and decomposition of dead organisms and their
conversion under pressure into coal and petroleum
(fossil fuels), store carbon underground.
forests, and burning fossil fuels (car emissions,
electricity), release carbon dioxide into the
atmosphere.
Burning of
Fossil Fuels
Coal & Petroleum
CO2 in atmosphere
Cellular
Respiration
Decomposition of
dead organisms
Photosynthesis
1. All organisms require nitrogen to make
amino acids, which in turn are used to build
proteins.
A.
Nitrogen gas makes up 78% of Earth’s
atmosphere.
B. Nitrogen containing substances such as
ammonia (NH3), nitrites (NO2-), and nitrates
(NO3-) are found in the wastes produced by
many organisms and in dead and decaying
organic matter
C. Nitrate is major component of plant
fertilizers.
2. Nitrogen gas is the most
abundant form but only certain
bacteria can use this form.
A. Such bacteria live in the soil and
on the roots of plants.
B. These bacteria convert nitrogen
gas into ammonium--nitrogen
fixation
C. Other bacteria in the soil
convert ammonia into nitrites and
nitrates.
3. Once the nitrites and nitrates are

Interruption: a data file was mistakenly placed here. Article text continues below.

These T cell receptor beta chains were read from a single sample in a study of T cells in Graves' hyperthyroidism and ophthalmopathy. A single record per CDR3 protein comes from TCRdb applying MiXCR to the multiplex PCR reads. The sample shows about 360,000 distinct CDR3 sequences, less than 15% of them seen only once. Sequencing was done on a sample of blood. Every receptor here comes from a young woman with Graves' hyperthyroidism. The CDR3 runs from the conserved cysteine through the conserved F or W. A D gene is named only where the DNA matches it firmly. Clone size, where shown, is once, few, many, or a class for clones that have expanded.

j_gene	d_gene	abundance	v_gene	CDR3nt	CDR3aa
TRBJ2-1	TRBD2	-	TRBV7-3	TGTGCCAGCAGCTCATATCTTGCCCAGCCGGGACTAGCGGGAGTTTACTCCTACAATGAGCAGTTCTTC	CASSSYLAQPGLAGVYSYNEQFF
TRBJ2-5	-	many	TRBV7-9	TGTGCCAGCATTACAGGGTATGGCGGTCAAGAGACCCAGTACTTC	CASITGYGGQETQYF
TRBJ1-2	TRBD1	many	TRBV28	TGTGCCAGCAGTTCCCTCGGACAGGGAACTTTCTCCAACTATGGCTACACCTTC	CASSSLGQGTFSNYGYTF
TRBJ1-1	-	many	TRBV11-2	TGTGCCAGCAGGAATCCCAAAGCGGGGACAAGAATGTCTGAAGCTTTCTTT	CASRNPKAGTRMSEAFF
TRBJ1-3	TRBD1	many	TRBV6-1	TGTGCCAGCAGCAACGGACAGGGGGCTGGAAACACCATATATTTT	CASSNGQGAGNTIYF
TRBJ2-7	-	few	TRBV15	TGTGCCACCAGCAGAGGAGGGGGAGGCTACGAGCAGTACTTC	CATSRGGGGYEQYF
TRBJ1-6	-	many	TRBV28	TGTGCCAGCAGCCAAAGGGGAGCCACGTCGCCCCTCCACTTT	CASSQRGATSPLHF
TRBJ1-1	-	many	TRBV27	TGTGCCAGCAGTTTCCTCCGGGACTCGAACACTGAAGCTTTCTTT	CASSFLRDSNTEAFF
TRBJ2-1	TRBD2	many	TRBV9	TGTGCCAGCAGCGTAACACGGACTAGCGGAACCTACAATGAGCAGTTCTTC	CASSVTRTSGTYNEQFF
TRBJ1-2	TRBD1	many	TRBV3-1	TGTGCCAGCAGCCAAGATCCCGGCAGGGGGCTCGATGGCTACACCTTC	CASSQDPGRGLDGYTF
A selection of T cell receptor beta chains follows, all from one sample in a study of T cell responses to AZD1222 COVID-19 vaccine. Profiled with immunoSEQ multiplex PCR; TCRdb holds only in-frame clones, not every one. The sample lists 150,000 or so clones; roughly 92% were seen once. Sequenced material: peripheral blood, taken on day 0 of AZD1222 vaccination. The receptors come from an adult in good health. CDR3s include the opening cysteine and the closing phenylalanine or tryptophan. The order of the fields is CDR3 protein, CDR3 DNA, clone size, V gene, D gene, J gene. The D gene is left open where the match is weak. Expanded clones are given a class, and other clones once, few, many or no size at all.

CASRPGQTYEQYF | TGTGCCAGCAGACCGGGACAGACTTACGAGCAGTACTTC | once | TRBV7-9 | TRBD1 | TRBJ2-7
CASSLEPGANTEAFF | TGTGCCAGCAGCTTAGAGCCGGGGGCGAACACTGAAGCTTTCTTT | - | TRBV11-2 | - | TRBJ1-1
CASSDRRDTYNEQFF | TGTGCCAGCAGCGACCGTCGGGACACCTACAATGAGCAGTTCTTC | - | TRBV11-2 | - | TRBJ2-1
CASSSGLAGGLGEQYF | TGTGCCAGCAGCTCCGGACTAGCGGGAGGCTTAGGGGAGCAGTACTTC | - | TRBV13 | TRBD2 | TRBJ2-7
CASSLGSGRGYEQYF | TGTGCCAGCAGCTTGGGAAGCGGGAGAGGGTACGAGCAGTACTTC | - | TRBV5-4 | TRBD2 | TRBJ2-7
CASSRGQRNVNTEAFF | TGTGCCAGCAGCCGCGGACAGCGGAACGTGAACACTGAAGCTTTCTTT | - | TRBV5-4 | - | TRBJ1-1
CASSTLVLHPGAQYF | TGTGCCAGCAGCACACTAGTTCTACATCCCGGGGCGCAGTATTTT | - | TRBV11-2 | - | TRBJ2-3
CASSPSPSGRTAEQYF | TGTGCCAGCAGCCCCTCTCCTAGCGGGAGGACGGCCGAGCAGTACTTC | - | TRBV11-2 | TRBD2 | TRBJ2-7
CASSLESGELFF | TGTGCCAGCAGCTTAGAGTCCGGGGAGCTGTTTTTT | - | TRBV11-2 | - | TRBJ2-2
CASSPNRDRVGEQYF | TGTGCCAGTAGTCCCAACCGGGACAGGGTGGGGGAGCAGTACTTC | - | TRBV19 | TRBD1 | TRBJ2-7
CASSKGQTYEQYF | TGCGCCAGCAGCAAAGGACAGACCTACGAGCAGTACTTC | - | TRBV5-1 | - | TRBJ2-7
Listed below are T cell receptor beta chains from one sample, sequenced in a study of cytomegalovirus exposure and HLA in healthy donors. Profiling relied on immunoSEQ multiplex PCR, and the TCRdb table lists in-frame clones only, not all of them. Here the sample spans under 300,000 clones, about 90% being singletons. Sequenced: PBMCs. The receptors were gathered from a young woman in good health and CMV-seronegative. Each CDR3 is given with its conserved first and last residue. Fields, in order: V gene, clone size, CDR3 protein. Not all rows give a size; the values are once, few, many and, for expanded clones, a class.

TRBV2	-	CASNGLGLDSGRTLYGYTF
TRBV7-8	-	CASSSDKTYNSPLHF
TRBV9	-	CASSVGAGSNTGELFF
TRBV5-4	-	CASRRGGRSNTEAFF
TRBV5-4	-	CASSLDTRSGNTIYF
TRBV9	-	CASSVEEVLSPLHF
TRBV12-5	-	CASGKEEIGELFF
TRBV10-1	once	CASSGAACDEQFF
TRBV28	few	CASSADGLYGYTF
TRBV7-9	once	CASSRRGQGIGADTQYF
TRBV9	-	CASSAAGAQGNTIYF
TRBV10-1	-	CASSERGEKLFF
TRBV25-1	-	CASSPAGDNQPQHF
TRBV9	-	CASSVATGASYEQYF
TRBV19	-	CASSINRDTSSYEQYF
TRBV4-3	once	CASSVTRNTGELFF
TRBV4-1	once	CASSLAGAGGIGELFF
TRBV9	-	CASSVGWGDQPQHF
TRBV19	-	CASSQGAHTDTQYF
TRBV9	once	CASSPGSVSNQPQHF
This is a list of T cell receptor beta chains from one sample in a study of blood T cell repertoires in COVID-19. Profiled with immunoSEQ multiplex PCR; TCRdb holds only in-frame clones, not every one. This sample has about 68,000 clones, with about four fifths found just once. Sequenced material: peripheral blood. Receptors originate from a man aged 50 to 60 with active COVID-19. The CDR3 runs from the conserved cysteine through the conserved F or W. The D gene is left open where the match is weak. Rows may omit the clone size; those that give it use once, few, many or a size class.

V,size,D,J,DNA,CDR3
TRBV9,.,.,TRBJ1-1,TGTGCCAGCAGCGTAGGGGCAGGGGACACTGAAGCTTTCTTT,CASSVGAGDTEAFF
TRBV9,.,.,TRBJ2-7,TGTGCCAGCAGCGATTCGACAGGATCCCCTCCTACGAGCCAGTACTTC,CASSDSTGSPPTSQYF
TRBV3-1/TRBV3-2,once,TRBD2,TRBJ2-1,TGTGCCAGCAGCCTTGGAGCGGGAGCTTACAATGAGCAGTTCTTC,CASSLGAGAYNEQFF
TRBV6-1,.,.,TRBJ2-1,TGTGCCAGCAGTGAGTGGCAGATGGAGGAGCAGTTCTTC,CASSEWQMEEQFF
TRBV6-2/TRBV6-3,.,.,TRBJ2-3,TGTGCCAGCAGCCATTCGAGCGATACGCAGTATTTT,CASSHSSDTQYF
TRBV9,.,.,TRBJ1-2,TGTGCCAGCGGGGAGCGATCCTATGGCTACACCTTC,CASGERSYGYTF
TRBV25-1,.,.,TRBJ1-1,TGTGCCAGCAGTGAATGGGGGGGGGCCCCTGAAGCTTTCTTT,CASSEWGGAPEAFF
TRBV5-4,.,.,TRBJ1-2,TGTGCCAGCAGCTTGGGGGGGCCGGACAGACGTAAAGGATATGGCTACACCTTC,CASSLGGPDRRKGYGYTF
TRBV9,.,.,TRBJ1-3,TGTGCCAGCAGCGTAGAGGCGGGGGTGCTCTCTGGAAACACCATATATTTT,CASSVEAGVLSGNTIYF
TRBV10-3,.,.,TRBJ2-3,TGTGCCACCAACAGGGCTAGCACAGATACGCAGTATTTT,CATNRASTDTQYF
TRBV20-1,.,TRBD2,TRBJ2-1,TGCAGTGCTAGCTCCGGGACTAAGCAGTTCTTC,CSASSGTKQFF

available, producers (plants) can use them
to make proteins.
◦ Consumers then eat the producers and
reuse the nitrogen to make their own
proteins.
4. When organisms die, decomposers return
nitrogen to the soil as ammonia.
5. Other soil bacteria convert nitrates into
nitrogen gas--denitrification. This process
releases nitrogen into the atmosphere once
again.
Nitrogen in atmosphere (N2)
Denitrification
Nitrogen
Decomposers
return ammonia to
soil
Nitrates
(NO3-)
Nitrites
(NO2-)

Succession = orderly, natural changes
that take place in the communities of
an ecosystem
◦ The community of organisms
inhabiting an area gradually changes.
◦ Difficult to observe since it can take
decade or centuries for one type of
community to completely succeed
another.
Figure 1: Succession of plant species on abandoned fields in North
Carolina. Pioneer species consist of a variety of annual plants. This
successional stage is then followed by communities of perennials
and grasses, shrubs, softwood trees and shrubs, and finally
hardwood trees and shrubs. This succession takes about 120 years
to go from the pioneer stage to the climax community.
 Primary succession =establishment of a
community in an area of exposed rock that does
not have any topsoil.
◦ Ex: Lava flowing from a volcano destroys